Suicide is among the leading causes of death in the United States. Sexual and gender minorities such as gay and bisexual men are consistently at higher risk for suicide attempts and suicide ideation compared to their heterosexual counterparts. Similarly, high rates of suicide attempts and suicide ideation have been well documented among people living with HIV since the onset of the HIV epidemic. Black sexual minority men living with HIV, a population with multiple minority identities, may have even higher rates of suicidality. Yet, there is a lack of information about suicidality among Black sexual minority men living with HIV, and little is known about the characteristics that increase the risk of suicide. Therefore, this analysis aims to examine the prevalence and factors associated with suicide attempts and suicide ideation among a sample of BSMM+.
We analyzed the baseline data of a randomized control trial of a community-developed, web-based mobile app intervention that aimed to address the social work and legal needs of BSMM+ (n=122). We measured suicide attempts and future risk of suicide behaviors using the Suicide Behaviors Questionnaire-Revised (SBQ-R). Descriptive statistics were used to present the prevalence of primary study outcomes. We conducted logistic and linear regressions to identify the correlates of past suicide attempts and factors associated with future risk of suicide behaviors. Results were reported as odds ratio (OR) with corresponding 95% confidence intervals (CI) for the bivariable models and adjusted beta for the multivariable model. Associations with p-values equal to or less than 0.05 were considered statistically significant.
Of all participants, the average age was 37.2, and 61.6% had at least a college degree. More than one-third (36.1%) were screened for high risk of suicide based on SBQ-R. Specifically, 17.2% ever attempted to kill themselves, and 11.5% ever planned to kill themselves. Among these, 48.6% thought about killing themselves in the last year. In the bivariable model, past suicide attempt is associated with victimization (OR=3.04, 95% CI: 1.06-8.42) and screened for anxiety (OR=2.75, 95% CI: 1.06-7.36). In multivariable linear regression, increased risk for future suicide behaviors was significantly associated with being harassed (adjust b=1.07, p<0.01), experiencing victimization (adjust b=1.84, p<0.01), and screened positive for depression (adjust b=1.12, p<0.01).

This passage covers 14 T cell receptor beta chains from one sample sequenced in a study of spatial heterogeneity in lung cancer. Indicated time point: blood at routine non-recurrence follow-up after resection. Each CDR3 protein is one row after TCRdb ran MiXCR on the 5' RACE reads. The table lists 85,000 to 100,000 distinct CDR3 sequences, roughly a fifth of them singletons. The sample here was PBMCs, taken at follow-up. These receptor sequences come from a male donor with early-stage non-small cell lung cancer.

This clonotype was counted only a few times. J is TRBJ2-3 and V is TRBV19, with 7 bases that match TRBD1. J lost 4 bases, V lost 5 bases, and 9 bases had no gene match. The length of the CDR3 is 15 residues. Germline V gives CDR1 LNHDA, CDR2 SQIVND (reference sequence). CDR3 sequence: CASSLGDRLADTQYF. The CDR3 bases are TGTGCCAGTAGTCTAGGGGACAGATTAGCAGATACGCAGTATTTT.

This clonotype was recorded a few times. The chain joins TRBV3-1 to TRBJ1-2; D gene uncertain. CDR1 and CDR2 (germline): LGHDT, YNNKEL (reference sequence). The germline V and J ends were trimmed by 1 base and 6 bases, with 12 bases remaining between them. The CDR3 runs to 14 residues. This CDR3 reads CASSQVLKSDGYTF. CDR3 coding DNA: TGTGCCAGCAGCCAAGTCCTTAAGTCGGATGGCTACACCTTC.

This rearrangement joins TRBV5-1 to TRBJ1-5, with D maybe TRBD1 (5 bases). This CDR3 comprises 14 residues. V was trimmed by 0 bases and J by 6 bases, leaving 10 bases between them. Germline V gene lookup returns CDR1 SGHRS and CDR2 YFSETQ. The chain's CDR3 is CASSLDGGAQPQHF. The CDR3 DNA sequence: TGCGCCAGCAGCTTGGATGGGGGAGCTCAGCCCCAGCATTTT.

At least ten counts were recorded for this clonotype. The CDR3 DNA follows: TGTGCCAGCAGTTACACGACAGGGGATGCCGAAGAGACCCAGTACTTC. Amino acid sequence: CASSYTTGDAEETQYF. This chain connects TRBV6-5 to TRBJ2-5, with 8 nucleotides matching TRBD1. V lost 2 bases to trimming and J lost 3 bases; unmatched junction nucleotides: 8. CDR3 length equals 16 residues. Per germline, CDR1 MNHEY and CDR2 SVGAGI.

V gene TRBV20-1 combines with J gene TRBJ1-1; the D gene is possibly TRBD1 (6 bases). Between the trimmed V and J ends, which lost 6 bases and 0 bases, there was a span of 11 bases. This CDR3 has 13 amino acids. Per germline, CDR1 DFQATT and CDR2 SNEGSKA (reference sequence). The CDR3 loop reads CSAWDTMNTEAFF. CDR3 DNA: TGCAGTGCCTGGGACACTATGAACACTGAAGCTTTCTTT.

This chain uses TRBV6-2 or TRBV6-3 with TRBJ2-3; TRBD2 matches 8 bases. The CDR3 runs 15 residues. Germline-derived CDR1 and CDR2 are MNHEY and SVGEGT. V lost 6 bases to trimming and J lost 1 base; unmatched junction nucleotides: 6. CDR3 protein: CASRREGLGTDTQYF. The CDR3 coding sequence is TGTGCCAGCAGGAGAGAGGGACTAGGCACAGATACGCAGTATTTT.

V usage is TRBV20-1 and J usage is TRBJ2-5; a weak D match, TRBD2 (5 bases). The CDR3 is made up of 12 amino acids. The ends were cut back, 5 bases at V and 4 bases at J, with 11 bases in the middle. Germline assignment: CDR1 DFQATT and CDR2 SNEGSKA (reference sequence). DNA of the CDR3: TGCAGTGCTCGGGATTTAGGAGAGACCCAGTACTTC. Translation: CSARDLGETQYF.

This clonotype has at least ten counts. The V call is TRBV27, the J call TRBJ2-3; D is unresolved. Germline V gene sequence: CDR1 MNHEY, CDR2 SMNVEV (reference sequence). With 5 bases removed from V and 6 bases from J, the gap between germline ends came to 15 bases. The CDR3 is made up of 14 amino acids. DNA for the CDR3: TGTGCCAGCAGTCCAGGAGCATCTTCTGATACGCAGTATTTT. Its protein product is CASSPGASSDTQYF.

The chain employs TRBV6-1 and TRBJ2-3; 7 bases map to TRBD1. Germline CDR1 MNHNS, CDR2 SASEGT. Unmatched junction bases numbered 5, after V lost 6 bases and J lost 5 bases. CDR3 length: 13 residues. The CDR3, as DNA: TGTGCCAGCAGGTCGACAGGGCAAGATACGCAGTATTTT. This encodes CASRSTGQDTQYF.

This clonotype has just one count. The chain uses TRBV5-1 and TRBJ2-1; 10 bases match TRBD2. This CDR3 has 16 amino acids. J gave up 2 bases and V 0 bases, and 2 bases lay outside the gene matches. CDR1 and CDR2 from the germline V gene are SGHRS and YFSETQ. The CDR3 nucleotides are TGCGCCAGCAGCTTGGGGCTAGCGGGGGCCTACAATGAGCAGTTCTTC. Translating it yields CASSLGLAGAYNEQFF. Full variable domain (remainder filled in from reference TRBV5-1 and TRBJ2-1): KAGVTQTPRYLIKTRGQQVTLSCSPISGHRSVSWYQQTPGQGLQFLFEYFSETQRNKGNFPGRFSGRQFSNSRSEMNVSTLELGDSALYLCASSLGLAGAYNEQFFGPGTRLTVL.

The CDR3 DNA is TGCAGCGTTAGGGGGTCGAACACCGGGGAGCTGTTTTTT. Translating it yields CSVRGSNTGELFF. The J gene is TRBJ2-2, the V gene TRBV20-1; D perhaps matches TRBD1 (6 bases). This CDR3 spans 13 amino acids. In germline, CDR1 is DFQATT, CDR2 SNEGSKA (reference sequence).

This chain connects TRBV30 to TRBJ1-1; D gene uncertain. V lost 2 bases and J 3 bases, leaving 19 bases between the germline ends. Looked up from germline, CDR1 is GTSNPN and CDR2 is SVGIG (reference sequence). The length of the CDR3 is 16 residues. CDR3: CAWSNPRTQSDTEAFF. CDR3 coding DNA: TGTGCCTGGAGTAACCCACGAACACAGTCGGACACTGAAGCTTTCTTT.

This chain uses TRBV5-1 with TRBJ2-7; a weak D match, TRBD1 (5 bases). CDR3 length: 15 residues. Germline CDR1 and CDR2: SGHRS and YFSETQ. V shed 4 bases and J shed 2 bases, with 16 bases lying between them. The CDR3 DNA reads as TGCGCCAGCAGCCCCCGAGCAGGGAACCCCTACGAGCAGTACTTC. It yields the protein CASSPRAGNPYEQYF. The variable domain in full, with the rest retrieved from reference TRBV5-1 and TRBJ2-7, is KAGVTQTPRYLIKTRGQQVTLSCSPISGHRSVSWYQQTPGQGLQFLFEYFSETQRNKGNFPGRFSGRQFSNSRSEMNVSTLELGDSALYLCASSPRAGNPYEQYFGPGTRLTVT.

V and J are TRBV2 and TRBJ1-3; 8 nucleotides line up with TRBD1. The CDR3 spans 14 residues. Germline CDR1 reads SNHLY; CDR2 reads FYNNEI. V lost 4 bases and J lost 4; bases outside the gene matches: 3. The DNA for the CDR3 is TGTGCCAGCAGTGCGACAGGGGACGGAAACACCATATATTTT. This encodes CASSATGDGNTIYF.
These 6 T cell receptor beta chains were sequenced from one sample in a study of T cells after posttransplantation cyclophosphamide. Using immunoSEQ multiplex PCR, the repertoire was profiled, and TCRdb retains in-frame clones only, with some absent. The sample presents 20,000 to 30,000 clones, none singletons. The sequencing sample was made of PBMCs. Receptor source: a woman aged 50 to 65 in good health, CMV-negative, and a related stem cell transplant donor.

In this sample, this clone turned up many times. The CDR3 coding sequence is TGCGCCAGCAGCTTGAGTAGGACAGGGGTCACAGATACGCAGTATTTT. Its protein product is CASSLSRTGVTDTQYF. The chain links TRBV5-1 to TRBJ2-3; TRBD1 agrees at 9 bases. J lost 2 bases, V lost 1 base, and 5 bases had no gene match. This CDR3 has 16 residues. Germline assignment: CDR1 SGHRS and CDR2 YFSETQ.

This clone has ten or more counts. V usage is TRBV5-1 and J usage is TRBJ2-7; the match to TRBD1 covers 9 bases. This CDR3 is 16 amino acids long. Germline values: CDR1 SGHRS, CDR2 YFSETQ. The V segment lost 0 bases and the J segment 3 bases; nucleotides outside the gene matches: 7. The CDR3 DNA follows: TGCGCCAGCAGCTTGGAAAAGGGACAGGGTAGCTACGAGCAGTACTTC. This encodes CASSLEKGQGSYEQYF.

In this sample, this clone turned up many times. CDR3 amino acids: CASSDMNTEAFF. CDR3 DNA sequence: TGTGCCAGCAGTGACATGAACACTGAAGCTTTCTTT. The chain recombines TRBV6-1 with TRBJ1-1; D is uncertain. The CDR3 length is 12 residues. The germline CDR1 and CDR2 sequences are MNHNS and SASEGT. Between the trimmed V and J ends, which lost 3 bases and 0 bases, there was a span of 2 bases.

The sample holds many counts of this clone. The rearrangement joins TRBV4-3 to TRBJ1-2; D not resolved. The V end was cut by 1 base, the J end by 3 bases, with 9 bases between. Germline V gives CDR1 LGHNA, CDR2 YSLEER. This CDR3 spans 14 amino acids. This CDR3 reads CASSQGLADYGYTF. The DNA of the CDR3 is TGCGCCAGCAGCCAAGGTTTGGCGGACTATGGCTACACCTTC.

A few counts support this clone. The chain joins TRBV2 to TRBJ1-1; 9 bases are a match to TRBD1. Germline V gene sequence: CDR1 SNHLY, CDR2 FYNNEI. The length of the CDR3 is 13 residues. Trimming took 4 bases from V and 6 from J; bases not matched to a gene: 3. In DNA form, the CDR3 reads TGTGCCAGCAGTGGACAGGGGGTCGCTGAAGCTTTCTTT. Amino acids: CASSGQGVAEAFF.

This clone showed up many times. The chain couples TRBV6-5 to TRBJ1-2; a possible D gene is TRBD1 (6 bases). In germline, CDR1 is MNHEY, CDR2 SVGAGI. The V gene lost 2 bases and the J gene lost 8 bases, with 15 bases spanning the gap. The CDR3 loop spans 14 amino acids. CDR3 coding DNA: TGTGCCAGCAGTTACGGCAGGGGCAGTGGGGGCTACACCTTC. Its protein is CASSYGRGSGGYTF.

A large percentage of Black sexual minority men living with HIV in our study reported having attempted suicide in their lifetime, and nearly half of them had considered killing themselves in the past year. Our results pose critical implications for the development and implementation of prevention strategies in this population. We found that suicidality was associated with traumatic experiences, including harassment and victimization, and psychological illnesses such as experiencing depression and anxiety. Our findings suggested that culturally relevant mental health prevention and trauma-informed services need to be implemented that consider multilevel approaches to addressing the intersection between suicide ideation, violence, and psychological distress among Black sexual minority men living with HIV. HIV clinic should also promote suicide screening and support services.